|Kaka beak leaves and flowers|
Nationally Critical (NZ TCS)
|Clianthus puniceus |
(G.Don) Sol. ex Lindl.
Clianthus puniceus, commonly known as Kaka beak (Kōwhai Ngutu-kākā in Māori), is a woody legume shrub native to New Zealand's North Island. It is one of two species of Clianthus (Kaka beak), both of which have striking clusters of red flowers which resemble the beak of the Kākā, a New Zealand parrot. The plant is also known as Parrot's Beak, Parrot's Bill and Lobster Claw. There is also a variety with white to creamy coloured flowers.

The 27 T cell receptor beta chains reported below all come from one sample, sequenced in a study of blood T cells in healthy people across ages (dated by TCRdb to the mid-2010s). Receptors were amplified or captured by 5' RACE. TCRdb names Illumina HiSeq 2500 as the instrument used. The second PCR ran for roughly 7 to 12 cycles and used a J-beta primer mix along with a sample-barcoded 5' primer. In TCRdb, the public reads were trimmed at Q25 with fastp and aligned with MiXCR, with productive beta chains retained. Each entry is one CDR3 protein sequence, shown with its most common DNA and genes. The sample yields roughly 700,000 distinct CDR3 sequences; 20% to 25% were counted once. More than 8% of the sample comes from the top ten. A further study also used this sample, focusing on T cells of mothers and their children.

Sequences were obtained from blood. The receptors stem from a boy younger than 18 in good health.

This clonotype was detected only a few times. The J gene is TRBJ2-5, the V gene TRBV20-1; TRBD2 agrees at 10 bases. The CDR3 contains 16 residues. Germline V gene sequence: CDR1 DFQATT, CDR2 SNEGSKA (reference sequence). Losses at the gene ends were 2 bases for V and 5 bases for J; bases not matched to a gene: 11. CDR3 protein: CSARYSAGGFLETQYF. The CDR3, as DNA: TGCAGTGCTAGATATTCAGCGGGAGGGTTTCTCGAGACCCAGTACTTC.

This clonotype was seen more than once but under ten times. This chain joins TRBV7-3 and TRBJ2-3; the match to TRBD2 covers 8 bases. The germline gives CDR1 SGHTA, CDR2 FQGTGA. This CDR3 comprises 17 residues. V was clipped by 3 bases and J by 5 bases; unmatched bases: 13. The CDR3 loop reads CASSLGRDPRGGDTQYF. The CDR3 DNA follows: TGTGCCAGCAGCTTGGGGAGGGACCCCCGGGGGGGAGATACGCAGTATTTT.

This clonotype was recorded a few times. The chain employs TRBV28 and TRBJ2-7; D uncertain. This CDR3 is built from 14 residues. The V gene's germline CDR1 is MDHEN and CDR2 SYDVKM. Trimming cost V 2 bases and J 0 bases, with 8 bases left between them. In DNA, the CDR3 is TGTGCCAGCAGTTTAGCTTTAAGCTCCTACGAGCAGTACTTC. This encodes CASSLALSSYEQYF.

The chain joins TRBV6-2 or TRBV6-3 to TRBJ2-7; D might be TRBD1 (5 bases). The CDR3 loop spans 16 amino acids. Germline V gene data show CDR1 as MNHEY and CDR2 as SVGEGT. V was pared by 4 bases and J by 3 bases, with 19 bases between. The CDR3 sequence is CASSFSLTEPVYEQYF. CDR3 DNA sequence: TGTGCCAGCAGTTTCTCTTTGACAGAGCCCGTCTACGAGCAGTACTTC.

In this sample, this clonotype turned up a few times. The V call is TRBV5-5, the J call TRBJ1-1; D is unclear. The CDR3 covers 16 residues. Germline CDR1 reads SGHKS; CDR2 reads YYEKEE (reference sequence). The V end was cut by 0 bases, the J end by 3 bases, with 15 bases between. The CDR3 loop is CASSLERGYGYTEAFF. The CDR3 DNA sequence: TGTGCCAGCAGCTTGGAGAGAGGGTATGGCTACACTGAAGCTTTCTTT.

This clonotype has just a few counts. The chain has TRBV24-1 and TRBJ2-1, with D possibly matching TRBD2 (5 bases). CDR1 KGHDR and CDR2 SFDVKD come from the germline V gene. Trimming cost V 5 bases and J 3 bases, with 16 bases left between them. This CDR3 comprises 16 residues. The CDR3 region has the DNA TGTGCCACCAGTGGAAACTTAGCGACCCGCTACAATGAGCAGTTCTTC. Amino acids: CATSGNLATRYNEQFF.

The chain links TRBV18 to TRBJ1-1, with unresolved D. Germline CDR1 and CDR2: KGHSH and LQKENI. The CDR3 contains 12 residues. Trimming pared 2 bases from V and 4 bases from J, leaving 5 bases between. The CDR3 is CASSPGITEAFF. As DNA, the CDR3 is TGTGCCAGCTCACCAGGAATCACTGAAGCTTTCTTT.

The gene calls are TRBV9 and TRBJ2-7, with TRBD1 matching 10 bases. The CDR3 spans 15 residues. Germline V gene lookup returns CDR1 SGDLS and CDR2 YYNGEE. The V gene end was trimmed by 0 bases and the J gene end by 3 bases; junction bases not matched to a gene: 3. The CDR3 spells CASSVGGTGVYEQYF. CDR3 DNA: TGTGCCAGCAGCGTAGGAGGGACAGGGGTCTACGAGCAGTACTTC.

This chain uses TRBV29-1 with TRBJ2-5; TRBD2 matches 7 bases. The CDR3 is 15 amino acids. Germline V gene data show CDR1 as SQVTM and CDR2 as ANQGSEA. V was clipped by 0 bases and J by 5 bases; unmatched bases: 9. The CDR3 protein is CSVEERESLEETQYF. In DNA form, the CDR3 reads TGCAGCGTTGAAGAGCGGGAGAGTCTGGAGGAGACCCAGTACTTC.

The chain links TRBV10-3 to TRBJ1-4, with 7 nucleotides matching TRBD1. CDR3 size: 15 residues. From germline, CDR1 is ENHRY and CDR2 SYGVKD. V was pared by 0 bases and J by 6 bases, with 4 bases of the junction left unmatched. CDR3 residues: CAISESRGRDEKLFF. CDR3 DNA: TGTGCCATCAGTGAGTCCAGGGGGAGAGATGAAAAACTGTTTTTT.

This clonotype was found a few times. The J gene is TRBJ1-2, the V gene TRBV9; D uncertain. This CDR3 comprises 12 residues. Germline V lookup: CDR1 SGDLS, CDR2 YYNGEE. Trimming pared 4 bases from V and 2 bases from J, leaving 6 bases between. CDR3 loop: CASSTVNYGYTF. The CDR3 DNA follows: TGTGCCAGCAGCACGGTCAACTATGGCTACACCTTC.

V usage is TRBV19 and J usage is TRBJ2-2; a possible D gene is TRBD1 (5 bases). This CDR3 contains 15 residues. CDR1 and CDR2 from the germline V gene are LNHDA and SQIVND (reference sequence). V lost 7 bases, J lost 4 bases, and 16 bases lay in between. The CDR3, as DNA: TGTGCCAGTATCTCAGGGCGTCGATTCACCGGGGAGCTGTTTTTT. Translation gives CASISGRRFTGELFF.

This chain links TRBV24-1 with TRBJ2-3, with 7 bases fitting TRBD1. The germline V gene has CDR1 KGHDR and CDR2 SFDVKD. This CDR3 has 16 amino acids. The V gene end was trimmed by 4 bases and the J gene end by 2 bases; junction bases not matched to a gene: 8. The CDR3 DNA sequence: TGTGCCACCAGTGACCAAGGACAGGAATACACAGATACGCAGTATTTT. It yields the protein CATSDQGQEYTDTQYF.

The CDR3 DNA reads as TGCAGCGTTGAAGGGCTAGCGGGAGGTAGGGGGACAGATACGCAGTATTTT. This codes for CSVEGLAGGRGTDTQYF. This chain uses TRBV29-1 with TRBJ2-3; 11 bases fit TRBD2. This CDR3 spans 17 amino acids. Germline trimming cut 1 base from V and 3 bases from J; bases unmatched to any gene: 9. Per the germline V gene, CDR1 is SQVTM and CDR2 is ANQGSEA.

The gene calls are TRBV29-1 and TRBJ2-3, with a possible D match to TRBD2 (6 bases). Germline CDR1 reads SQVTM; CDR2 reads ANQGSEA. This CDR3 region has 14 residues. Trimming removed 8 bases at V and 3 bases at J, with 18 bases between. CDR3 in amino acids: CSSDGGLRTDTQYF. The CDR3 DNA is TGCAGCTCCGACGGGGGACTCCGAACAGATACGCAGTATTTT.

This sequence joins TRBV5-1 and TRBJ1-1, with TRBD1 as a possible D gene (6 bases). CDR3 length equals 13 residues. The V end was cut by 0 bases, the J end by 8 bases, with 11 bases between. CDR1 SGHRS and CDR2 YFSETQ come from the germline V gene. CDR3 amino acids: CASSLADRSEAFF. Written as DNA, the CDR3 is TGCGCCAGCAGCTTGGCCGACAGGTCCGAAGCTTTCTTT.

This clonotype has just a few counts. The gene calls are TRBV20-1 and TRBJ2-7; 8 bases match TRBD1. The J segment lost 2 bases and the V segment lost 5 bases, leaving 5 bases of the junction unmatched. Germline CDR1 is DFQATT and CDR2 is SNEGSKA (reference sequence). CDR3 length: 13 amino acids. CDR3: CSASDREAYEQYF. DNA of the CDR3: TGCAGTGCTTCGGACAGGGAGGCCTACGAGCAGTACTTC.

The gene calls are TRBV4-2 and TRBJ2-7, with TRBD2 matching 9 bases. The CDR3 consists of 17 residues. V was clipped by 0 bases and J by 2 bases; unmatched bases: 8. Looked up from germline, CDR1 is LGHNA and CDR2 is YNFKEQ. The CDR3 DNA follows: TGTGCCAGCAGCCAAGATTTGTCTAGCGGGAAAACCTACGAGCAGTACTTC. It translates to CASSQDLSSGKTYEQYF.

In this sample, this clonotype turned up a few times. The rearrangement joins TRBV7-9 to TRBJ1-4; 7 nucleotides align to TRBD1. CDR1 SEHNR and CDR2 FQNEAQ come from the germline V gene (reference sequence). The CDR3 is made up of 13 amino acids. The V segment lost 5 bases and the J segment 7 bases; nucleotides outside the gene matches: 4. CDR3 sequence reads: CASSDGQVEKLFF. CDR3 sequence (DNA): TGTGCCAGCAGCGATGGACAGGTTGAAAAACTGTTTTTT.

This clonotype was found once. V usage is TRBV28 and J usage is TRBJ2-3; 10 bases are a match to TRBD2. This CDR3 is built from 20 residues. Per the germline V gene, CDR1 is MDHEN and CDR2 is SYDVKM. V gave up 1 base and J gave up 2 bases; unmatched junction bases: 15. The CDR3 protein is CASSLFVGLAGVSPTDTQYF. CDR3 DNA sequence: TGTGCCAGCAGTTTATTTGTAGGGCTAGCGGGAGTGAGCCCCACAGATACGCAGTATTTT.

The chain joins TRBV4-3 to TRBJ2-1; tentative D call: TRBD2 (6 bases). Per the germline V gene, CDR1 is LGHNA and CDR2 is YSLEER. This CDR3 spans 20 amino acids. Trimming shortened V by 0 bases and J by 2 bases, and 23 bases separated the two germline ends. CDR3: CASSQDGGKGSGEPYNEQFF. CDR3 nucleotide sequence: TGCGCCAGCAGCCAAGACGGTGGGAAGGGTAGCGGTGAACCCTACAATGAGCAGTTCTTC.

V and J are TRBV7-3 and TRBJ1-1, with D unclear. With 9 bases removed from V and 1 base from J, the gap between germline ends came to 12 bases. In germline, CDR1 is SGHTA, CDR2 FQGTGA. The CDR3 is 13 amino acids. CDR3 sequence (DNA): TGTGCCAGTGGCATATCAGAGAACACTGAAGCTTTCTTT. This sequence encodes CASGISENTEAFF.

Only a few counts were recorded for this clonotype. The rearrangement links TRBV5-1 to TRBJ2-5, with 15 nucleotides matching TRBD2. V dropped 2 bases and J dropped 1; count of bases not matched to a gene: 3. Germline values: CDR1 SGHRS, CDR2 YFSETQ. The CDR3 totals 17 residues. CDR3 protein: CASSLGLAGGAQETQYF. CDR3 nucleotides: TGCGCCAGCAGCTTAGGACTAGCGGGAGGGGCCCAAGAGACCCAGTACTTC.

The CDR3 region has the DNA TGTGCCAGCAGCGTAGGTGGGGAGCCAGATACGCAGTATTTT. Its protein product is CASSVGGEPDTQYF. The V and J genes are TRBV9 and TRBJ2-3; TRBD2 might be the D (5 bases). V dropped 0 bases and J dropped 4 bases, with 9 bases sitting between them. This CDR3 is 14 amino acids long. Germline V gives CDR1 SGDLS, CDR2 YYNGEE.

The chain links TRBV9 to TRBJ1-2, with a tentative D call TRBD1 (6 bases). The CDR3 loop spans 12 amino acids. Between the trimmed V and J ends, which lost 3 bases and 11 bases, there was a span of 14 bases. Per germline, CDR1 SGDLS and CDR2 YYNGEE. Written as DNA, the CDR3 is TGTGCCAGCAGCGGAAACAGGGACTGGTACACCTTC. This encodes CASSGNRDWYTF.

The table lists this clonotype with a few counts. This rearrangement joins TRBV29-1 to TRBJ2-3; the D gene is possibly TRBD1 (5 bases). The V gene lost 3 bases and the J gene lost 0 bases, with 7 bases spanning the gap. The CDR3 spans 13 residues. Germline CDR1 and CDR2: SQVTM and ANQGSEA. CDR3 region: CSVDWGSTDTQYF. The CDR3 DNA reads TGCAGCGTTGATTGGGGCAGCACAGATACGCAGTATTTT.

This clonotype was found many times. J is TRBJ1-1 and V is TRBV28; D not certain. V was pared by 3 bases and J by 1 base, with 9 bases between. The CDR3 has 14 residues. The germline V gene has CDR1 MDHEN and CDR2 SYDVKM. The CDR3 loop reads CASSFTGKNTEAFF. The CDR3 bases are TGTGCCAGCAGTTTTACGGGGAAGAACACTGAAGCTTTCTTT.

The species is critically endangered in the wild, known only on Moturemu Island in the Kaipara Harbour. It was previously widely grown as a garden plant, but has generally been replaced by the more robust Clianthus maximus.
Kaka beak grows to around two metres high, with spreading branches producing leaf stalks up to 15 cm long bearing several pairs of small leaflets. They usually flower from spring through to early summer, but can flower twice a year or even year round.
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